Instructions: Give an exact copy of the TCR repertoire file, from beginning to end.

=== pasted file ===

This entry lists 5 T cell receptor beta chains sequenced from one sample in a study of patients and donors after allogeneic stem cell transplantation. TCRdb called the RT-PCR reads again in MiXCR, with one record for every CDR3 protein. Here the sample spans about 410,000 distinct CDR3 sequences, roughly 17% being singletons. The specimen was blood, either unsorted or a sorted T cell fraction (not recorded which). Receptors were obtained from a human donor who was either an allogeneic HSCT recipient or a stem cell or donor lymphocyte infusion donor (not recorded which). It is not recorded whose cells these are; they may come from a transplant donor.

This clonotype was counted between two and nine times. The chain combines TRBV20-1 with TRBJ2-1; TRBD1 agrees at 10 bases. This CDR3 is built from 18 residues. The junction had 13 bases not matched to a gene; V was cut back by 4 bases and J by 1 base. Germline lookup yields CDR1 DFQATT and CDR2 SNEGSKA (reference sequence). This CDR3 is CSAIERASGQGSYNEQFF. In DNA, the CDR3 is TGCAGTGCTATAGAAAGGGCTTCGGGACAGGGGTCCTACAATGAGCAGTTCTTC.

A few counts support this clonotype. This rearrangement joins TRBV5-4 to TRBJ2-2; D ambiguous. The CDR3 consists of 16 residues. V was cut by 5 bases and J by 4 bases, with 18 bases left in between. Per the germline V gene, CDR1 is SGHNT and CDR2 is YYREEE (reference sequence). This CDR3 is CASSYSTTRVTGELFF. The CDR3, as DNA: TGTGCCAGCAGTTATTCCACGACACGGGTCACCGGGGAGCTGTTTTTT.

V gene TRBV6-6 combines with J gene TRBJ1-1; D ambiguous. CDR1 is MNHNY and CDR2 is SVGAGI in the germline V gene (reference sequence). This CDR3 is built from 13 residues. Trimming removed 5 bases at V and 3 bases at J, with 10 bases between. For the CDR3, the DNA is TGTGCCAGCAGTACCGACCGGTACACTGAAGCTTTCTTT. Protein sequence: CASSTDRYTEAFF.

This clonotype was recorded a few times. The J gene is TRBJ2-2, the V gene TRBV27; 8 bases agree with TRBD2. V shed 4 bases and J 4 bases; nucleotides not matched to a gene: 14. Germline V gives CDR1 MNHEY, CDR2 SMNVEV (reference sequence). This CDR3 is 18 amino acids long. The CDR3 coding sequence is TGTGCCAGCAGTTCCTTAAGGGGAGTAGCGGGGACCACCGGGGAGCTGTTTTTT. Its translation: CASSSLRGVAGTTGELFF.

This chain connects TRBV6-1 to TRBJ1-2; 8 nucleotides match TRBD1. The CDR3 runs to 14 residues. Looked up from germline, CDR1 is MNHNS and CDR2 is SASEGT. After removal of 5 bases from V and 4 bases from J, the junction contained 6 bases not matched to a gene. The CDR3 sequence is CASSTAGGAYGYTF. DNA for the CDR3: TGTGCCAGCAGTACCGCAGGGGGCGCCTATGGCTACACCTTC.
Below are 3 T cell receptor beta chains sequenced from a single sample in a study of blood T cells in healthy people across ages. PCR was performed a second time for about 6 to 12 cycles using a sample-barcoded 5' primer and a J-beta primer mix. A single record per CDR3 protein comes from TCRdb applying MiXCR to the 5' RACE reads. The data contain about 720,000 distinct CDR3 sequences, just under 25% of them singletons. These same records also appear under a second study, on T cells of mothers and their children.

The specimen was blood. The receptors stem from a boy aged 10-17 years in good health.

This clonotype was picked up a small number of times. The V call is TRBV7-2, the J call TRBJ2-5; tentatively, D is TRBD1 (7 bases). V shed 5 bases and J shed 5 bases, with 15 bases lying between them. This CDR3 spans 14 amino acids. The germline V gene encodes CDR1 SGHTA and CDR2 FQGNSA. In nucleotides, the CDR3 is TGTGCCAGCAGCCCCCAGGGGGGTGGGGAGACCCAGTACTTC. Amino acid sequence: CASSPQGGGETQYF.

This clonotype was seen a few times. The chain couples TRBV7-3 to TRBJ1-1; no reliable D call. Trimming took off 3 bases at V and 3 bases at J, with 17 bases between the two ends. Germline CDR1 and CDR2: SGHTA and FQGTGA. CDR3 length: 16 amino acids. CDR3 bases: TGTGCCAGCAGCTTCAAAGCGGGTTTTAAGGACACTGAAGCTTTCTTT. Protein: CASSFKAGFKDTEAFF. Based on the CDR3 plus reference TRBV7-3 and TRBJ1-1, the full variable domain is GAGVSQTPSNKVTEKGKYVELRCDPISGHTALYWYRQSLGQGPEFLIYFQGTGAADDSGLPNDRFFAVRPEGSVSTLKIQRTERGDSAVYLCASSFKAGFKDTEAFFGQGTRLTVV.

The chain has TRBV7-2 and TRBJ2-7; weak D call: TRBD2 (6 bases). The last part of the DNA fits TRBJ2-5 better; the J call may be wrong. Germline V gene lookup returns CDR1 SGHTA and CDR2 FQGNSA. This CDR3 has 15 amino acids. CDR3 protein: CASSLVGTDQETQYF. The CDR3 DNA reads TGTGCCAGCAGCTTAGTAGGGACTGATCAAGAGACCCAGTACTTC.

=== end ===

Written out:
This entry lists 5 T cell receptor beta chains sequenced from one sample in a study of patients and donors after allogeneic stem cell transplantation. TCRdb called the RT-PCR reads again in MiXCR, with one record for every CDR3 protein. Here the sample spans about 410,000 distinct CDR3 sequences, roughly 17% being singletons. The specimen was blood, either unsorted or a sorted T cell fraction (not recorded which). Receptors were obtained from a human donor who was either an allogeneic HSCT recipient or a stem cell or donor lymphocyte infusion donor (not recorded which). It is not recorded whose cells these are; they may come from a transplant donor.

This clonotype was counted between two and nine times. The chain combines TRBV20-1 with TRBJ2-1; TRBD1 agrees at 10 bases. This CDR3 is built from 18 residues. The junction had 13 bases not matched to a gene; V was cut back by 4 bases and J by 1 base. Germline lookup yields CDR1 DFQATT and CDR2 SNEGSKA (reference sequence). This CDR3 is CSAIERASGQGSYNEQFF. In DNA, the CDR3 is TGCAGTGCTATAGAAAGGGCTTCGGGACAGGGGTCCTACAATGAGCAGTTCTTC.

A few counts support this clonotype. This rearrangement joins TRBV5-4 to TRBJ2-2; D ambiguous. The CDR3 consists of 16 residues. V was cut by 5 bases and J by 4 bases, with 18 bases left in between. Per the germline V gene, CDR1 is SGHNT and CDR2 is YYREEE (reference sequence). This CDR3 is CASSYSTTRVTGELFF. The CDR3, as DNA: TGTGCCAGCAGTTATTCCACGACACGGGTCACCGGGGAGCTGTTTTTT.

V gene TRBV6-6 combines with J gene TRBJ1-1; D ambiguous. CDR1 is MNHNY and CDR2 is SVGAGI in the germline V gene (reference sequence). This CDR3 is built from 13 residues. Trimming removed 5 bases at V and 3 bases at J, with 10 bases between. For the CDR3, the DNA is TGTGCCAGCAGTACCGACCGGTACACTGAAGCTTTCTTT. Protein sequence: CASSTDRYTEAFF.

This clonotype was recorded a few times. The J gene is TRBJ2-2, the V gene TRBV27; 8 bases agree with TRBD2. V shed 4 bases and J 4 bases; nucleotides not matched to a gene: 14. Germline V gives CDR1 MNHEY, CDR2 SMNVEV (reference sequence). This CDR3 is 18 amino acids long. The CDR3 coding sequence is TGTGCCAGCAGTTCCTTAAGGGGAGTAGCGGGGACCACCGGGGAGCTGTTTTTT. Its translation: CASSSLRGVAGTTGELFF.

This chain connects TRBV6-1 to TRBJ1-2; 8 nucleotides match TRBD1. The CDR3 runs to 14 residues. Looked up from germline, CDR1 is MNHNS and CDR2 is SASEGT. After removal of 5 bases from V and 4 bases from J, the junction contained 6 bases not matched to a gene. The CDR3 sequence is CASSTAGGAYGYTF. DNA for the CDR3: TGTGCCAGCAGTACCGCAGGGGGCGCCTATGGCTACACCTTC.
Below are 3 T cell receptor beta chains sequenced from a single sample in a study of blood T cells in healthy people across ages. PCR was performed a second time for about 6 to 12 cycles using a sample-barcoded 5' primer and a J-beta primer mix. A single record per CDR3 protein comes from TCRdb applying MiXCR to the 5' RACE reads. The data contain about 720,000 distinct CDR3 sequences, just under 25% of them singletons. These same records also appear under a second study, on T cells of mothers and their children.

The specimen was blood. The receptors stem from a boy aged 10-17 years in good health.

This clonotype was picked up a small number of times. The V call is TRBV7-2, the J call TRBJ2-5; tentatively, D is TRBD1 (7 bases). V shed 5 bases and J shed 5 bases, with 15 bases lying between them. This CDR3 spans 14 amino acids. The germline V gene encodes CDR1 SGHTA and CDR2 FQGNSA. In nucleotides, the CDR3 is TGTGCCAGCAGCCCCCAGGGGGGTGGGGAGACCCAGTACTTC. Amino acid sequence: CASSPQGGGETQYF.

This clonotype was seen a few times. The chain couples TRBV7-3 to TRBJ1-1; no reliable D call. Trimming took off 3 bases at V and 3 bases at J, with 17 bases between the two ends. Germline CDR1 and CDR2: SGHTA and FQGTGA. CDR3 length: 16 amino acids. CDR3 bases: TGTGCCAGCAGCTTCAAAGCGGGTTTTAAGGACACTGAAGCTTTCTTT. Protein: CASSFKAGFKDTEAFF. Based on the CDR3 plus reference TRBV7-3 and TRBJ1-1, the full variable domain is GAGVSQTPSNKVTEKGKYVELRCDPISGHTALYWYRQSLGQGPEFLIYFQGTGAADDSGLPNDRFFAVRPEGSVSTLKIQRTERGDSAVYLCASSFKAGFKDTEAFFGQGTRLTVV.

The chain has TRBV7-2 and TRBJ2-7; weak D call: TRBD2 (6 bases). The last part of the DNA fits TRBJ2-5 better; the J call may be wrong. Germline V gene lookup returns CDR1 SGHTA and CDR2 FQGNSA. This CDR3 has 15 amino acids. CDR3 protein: CASSLVGTDQETQYF. The CDR3 DNA reads TGTGCCAGCAGCTTAGTAGGGACTGATCAAGAGACCCAGTACTTC.